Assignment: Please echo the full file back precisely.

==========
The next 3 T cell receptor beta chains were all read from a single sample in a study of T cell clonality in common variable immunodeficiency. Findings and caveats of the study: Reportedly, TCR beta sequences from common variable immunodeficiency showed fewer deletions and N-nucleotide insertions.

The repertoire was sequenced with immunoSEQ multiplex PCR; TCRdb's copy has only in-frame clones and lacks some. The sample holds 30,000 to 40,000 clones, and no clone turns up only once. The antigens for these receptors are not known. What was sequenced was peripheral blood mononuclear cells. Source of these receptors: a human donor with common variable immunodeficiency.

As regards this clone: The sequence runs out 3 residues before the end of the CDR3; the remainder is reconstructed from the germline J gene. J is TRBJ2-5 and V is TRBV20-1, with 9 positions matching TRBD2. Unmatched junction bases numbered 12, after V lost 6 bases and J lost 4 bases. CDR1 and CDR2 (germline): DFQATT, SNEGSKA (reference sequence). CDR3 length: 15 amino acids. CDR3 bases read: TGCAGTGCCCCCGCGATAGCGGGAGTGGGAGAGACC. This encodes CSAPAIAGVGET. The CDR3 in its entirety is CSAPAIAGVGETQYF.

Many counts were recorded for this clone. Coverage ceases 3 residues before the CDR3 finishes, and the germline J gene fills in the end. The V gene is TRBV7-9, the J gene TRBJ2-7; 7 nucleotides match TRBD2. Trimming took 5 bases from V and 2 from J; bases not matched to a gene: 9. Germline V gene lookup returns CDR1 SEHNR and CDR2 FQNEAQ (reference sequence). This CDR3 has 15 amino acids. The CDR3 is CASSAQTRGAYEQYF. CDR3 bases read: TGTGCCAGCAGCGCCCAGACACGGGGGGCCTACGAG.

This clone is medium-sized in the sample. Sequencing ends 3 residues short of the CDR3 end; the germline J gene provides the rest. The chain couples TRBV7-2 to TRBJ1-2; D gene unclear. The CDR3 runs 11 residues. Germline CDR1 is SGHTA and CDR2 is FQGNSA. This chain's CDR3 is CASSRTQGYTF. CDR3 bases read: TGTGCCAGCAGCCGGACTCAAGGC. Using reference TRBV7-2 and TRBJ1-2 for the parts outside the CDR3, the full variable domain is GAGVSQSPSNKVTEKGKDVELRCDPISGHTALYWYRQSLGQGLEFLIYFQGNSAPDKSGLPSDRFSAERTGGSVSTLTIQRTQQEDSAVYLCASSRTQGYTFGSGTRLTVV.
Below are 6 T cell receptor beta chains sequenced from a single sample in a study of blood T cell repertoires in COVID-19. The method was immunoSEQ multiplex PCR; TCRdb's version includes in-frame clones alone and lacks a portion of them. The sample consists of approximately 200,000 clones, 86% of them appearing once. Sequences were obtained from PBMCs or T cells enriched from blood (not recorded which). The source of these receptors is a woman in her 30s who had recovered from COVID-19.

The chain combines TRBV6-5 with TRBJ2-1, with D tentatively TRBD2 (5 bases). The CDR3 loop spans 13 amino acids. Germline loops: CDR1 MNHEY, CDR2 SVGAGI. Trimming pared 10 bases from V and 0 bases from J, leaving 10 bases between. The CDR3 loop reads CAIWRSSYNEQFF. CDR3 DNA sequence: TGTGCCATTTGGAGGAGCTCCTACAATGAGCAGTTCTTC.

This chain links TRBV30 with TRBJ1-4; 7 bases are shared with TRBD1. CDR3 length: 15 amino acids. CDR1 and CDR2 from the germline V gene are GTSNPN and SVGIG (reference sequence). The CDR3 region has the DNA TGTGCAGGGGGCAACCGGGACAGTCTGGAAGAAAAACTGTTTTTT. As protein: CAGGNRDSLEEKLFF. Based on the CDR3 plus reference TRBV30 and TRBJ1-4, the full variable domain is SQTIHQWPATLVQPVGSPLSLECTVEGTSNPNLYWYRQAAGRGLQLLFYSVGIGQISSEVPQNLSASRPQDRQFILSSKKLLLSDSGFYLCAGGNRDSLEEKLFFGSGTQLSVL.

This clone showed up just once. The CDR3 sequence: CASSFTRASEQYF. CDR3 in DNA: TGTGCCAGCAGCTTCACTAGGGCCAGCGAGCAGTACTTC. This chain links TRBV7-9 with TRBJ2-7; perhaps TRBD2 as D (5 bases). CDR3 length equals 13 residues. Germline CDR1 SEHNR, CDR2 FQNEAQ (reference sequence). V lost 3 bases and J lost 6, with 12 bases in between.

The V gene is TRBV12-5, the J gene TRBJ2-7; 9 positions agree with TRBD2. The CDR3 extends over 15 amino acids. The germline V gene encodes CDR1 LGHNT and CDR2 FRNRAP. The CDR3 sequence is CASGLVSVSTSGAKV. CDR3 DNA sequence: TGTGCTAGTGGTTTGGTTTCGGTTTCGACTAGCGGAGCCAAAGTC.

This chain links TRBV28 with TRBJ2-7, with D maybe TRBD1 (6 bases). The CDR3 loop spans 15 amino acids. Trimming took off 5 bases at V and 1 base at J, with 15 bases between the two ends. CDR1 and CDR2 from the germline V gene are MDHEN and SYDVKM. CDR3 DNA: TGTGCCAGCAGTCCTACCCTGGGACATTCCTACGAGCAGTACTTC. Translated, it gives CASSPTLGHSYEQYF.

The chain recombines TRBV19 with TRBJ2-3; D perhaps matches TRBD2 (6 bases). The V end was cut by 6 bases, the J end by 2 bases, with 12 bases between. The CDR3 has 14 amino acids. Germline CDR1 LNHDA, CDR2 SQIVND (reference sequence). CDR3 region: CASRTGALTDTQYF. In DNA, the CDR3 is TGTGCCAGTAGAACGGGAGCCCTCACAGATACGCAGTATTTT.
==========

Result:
The next 3 T cell receptor beta chains were all read from a single sample in a study of T cell clonality in common variable immunodeficiency. Findings and caveats of the study: Reportedly, TCR beta sequences from common variable immunodeficiency showed fewer deletions and N-nucleotide insertions.

The repertoire was sequenced with immunoSEQ multiplex PCR; TCRdb's copy has only in-frame clones and lacks some. The sample holds 30,000 to 40,000 clones, and no clone turns up only once. The antigens for these receptors are not known. What was sequenced was peripheral blood mononuclear cells. Source of these receptors: a human donor with common variable immunodeficiency.

As regards this clone: The sequence runs out 3 residues before the end of the CDR3; the remainder is reconstructed from the germline J gene. J is TRBJ2-5 and V is TRBV20-1, with 9 positions matching TRBD2. Unmatched junction bases numbered 12, after V lost 6 bases and J lost 4 bases. CDR1 and CDR2 (germline): DFQATT, SNEGSKA (reference sequence). CDR3 length: 15 amino acids. CDR3 bases read: TGCAGTGCCCCCGCGATAGCGGGAGTGGGAGAGACC. This encodes CSAPAIAGVGET. The CDR3 in its entirety is CSAPAIAGVGETQYF.

Many counts were recorded for this clone. Coverage ceases 3 residues before the CDR3 finishes, and the germline J gene fills in the end. The V gene is TRBV7-9, the J gene TRBJ2-7; 7 nucleotides match TRBD2. Trimming took 5 bases from V and 2 from J; bases not matched to a gene: 9. Germline V gene lookup returns CDR1 SEHNR and CDR2 FQNEAQ (reference sequence). This CDR3 has 15 amino acids. The CDR3 is CASSAQTRGAYEQYF. CDR3 bases read: TGTGCCAGCAGCGCCCAGACACGGGGGGCCTACGAG.

This clone is medium-sized in the sample. Sequencing ends 3 residues short of the CDR3 end; the germline J gene provides the rest. The chain couples TRBV7-2 to TRBJ1-2; D gene unclear. The CDR3 runs 11 residues. Germline CDR1 is SGHTA and CDR2 is FQGNSA. This chain's CDR3 is CASSRTQGYTF. CDR3 bases read: TGTGCCAGCAGCCGGACTCAAGGC. Using reference TRBV7-2 and TRBJ1-2 for the parts outside the CDR3, the full variable domain is GAGVSQSPSNKVTEKGKDVELRCDPISGHTALYWYRQSLGQGLEFLIYFQGNSAPDKSGLPSDRFSAERTGGSVSTLTIQRTQQEDSAVYLCASSRTQGYTFGSGTRLTVV.
Below are 6 T cell receptor beta chains sequenced from a single sample in a study of blood T cell repertoires in COVID-19. The method was immunoSEQ multiplex PCR; TCRdb's version includes in-frame clones alone and lacks a portion of them. The sample consists of approximately 200,000 clones, 86% of them appearing once. Sequences were obtained from PBMCs or T cells enriched from blood (not recorded which). The source of these receptors is a woman in her 30s who had recovered from COVID-19.

The chain combines TRBV6-5 with TRBJ2-1, with D tentatively TRBD2 (5 bases). The CDR3 loop spans 13 amino acids. Germline loops: CDR1 MNHEY, CDR2 SVGAGI. Trimming pared 10 bases from V and 0 bases from J, leaving 10 bases between. The CDR3 loop reads CAIWRSSYNEQFF. CDR3 DNA sequence: TGTGCCATTTGGAGGAGCTCCTACAATGAGCAGTTCTTC.

This chain links TRBV30 with TRBJ1-4; 7 bases are shared with TRBD1. CDR3 length: 15 amino acids. CDR1 and CDR2 from the germline V gene are GTSNPN and SVGIG (reference sequence). The CDR3 region has the DNA TGTGCAGGGGGCAACCGGGACAGTCTGGAAGAAAAACTGTTTTTT. As protein: CAGGNRDSLEEKLFF. Based on the CDR3 plus reference TRBV30 and TRBJ1-4, the full variable domain is SQTIHQWPATLVQPVGSPLSLECTVEGTSNPNLYWYRQAAGRGLQLLFYSVGIGQISSEVPQNLSASRPQDRQFILSSKKLLLSDSGFYLCAGGNRDSLEEKLFFGSGTQLSVL.

This clone showed up just once. The CDR3 sequence: CASSFTRASEQYF. CDR3 in DNA: TGTGCCAGCAGCTTCACTAGGGCCAGCGAGCAGTACTTC. This chain links TRBV7-9 with TRBJ2-7; perhaps TRBD2 as D (5 bases). CDR3 length equals 13 residues. Germline CDR1 SEHNR, CDR2 FQNEAQ (reference sequence). V lost 3 bases and J lost 6, with 12 bases in between.

The V gene is TRBV12-5, the J gene TRBJ2-7; 9 positions agree with TRBD2. The CDR3 extends over 15 amino acids. The germline V gene encodes CDR1 LGHNT and CDR2 FRNRAP. The CDR3 sequence is CASGLVSVSTSGAKV. CDR3 DNA sequence: TGTGCTAGTGGTTTGGTTTCGGTTTCGACTAGCGGAGCCAAAGTC.

This chain links TRBV28 with TRBJ2-7, with D maybe TRBD1 (6 bases). The CDR3 loop spans 15 amino acids. Trimming took off 5 bases at V and 1 base at J, with 15 bases between the two ends. CDR1 and CDR2 from the germline V gene are MDHEN and SYDVKM. CDR3 DNA: TGTGCCAGCAGTCCTACCCTGGGACATTCCTACGAGCAGTACTTC. Translated, it gives CASSPTLGHSYEQYF.

The chain recombines TRBV19 with TRBJ2-3; D perhaps matches TRBD2 (6 bases). The V end was cut by 6 bases, the J end by 2 bases, with 12 bases between. The CDR3 has 14 amino acids. Germline CDR1 LNHDA, CDR2 SQIVND (reference sequence). CDR3 region: CASRTGALTDTQYF. In DNA, the CDR3 is TGTGCCAGTAGAACGGGAGCCCTCACAGATACGCAGTATTTT.